H&M would quickly realize that ingrained racism – especially the kind one considers unintentional or non-malicious – is much harder to address than it appears. A year later, the company found itself in hot water when a children’s clothing ad neglected to style a young black model’s hair, suggesting that the industry pays little attention to natural hairstyles. However, far more serious was the beanie named internally with a racial slur by one of H&M’s owned brands.
Individually, each event looks like a mistake that H&M can quickly address with public action. Taken as a whole, they give H&M a reputation for ingrained racism that it cannot dismiss easily. As Roots to Ends president, Christine P. Augustin, said after its un-styled hair advertisement was published: “This is not the first time that H&M has done something like this, so I wasn’t surprised, but I was very upset.”
The consequences of a negative reputation are far more insidious than any one event. They generate feelings of outrage in customers that linger long after the inciting incident has passed. Over time, such a reputation can make it challenging to acquire new customers, ultimately harming your bottom line.
H&M genuinely seems to be trying to do the right thing, though with the knowledge that it has likely alienated some consumers forever. The company publicly acknowledges its faults while pushing for increased diversity, both within the organization and its marketing materials.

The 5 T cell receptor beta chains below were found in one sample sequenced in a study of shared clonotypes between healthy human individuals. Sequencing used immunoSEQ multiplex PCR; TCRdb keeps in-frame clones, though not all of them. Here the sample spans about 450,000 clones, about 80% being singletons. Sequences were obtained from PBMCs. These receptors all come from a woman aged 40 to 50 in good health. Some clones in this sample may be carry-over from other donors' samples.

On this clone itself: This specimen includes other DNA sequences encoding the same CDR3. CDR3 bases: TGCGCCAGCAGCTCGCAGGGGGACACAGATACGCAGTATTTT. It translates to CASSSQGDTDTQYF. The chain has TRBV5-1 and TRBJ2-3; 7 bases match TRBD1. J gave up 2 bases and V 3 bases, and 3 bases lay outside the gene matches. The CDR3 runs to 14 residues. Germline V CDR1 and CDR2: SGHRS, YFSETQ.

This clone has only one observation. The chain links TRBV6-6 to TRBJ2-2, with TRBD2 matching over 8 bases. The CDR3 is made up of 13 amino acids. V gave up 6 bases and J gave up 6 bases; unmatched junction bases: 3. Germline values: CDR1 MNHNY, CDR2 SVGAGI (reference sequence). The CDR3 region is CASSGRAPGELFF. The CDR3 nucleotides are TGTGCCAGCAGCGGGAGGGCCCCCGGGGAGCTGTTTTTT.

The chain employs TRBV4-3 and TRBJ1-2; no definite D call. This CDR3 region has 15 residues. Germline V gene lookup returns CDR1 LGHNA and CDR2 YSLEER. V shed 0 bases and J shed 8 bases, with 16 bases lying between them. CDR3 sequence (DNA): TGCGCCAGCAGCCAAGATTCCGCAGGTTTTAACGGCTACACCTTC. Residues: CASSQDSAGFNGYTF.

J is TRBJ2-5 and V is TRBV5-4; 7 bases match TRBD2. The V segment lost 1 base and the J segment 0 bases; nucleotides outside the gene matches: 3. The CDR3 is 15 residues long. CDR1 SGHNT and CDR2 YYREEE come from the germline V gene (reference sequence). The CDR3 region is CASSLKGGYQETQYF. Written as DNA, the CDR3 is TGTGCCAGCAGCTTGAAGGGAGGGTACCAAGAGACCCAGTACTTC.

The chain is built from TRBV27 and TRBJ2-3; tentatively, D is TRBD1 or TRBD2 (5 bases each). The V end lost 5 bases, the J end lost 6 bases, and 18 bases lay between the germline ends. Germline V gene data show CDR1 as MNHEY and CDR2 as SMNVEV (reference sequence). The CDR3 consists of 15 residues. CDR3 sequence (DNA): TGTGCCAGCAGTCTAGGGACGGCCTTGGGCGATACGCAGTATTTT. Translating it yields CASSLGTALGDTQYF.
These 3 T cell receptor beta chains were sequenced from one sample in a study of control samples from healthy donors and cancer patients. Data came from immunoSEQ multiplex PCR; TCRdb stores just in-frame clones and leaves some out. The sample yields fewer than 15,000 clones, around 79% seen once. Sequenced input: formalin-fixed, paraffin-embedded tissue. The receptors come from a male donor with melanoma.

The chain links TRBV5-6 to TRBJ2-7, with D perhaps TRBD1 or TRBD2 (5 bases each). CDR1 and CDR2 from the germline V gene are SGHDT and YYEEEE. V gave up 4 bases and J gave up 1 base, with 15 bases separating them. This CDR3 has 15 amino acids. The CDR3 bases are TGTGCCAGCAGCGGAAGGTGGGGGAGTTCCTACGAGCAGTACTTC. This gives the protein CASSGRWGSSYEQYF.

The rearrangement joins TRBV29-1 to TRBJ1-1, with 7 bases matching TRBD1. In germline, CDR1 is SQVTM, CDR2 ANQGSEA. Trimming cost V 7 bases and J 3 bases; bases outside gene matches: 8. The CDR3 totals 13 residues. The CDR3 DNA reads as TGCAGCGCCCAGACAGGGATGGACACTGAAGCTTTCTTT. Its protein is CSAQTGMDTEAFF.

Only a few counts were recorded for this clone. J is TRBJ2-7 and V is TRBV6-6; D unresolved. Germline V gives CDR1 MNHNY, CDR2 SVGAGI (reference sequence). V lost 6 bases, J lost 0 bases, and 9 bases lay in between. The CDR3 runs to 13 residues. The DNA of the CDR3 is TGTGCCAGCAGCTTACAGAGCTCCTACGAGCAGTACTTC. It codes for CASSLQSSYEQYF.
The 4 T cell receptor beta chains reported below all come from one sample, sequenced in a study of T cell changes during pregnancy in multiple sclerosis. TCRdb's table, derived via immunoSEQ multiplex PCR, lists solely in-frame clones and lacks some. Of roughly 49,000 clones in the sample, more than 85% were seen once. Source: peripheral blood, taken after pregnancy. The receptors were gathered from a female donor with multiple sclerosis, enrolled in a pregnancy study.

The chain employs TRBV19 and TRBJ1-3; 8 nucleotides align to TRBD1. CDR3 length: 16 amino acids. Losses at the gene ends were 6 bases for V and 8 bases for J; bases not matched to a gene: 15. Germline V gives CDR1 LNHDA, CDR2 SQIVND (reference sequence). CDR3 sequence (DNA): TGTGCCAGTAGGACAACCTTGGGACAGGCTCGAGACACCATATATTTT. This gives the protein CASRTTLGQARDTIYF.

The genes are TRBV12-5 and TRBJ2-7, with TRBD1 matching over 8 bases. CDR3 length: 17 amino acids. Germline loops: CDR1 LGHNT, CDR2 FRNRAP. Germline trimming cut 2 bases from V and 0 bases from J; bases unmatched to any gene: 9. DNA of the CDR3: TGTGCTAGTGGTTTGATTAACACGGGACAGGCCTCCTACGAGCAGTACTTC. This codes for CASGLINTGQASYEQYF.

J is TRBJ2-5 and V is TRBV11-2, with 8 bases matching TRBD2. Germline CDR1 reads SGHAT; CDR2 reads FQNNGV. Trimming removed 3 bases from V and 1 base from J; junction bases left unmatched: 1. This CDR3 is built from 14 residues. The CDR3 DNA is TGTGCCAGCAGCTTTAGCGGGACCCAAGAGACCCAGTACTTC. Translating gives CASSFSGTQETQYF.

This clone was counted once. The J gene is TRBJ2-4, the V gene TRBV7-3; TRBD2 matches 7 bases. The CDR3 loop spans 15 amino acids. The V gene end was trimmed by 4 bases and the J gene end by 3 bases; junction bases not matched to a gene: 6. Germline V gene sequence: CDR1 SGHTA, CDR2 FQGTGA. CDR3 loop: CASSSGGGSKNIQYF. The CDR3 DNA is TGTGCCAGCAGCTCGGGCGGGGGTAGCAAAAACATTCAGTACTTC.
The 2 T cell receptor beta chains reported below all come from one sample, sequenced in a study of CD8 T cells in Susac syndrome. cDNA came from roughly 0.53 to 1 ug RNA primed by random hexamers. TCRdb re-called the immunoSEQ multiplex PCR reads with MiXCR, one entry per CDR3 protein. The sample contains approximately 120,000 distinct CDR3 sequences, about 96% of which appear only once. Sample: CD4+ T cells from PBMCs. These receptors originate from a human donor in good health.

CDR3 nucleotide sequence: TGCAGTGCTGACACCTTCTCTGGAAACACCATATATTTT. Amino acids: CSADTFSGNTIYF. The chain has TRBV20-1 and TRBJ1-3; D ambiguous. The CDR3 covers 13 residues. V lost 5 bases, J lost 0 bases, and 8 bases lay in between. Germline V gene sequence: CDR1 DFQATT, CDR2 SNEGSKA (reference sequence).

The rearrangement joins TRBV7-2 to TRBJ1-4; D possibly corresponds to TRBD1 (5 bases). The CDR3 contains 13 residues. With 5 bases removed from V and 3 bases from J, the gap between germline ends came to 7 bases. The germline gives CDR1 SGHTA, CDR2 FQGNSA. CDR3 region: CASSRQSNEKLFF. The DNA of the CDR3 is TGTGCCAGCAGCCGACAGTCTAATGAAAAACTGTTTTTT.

The retailer’s campaigns put forward ad creative that include people of all ages, backgrounds, and skin colors to reflect its global reach and audience. Unfortunately, in a worldwide organization, sometimes it just takes one misstep to reinforce a negative reputation.
Sadly, uprooting centuries of ingrained racist attitudes, behaviors, and stereotypes is incredibly difficult to do – both in life and in marketing. Even a global organization that promotes diversity will have blind spots. What’s more, expensive diversity programs sometimes have the effect of reducing diversity within an organization, not promoting it. Something more is necessary. But what?
Progress is difficult, not impossible
Perhaps the first step is merely acknowledging that combating racism takes time. Sometimes that means progress is uneven but remains possible all the same. In the meantime, being transparent about your objectives and missteps can make the progress you’ve achieved feel more genuine.
Another crucial step is to listen to diverse voices, both within and outside of your organization. “This has been historically a Swedish company. And we are now shifting over to being a global company, but that won’t be changed just by training alone,” Wu told CNN in response to the beanie incident. “That has to do with how we also expose ourselves to different cultures, to different people, and how we really include them in everyday conversations.
Finally, it’s vital to remember that progress is taking place, even if it moves at a glacial pace. When H&M halted production of the racially insensitive beanie, it wasn’t because of a public outcry, but because H&M employees spoke up internally. This shows that change is possible even within a global company when a transparent process is in place. There’s still a long way to go, but that remains a promising step all the same.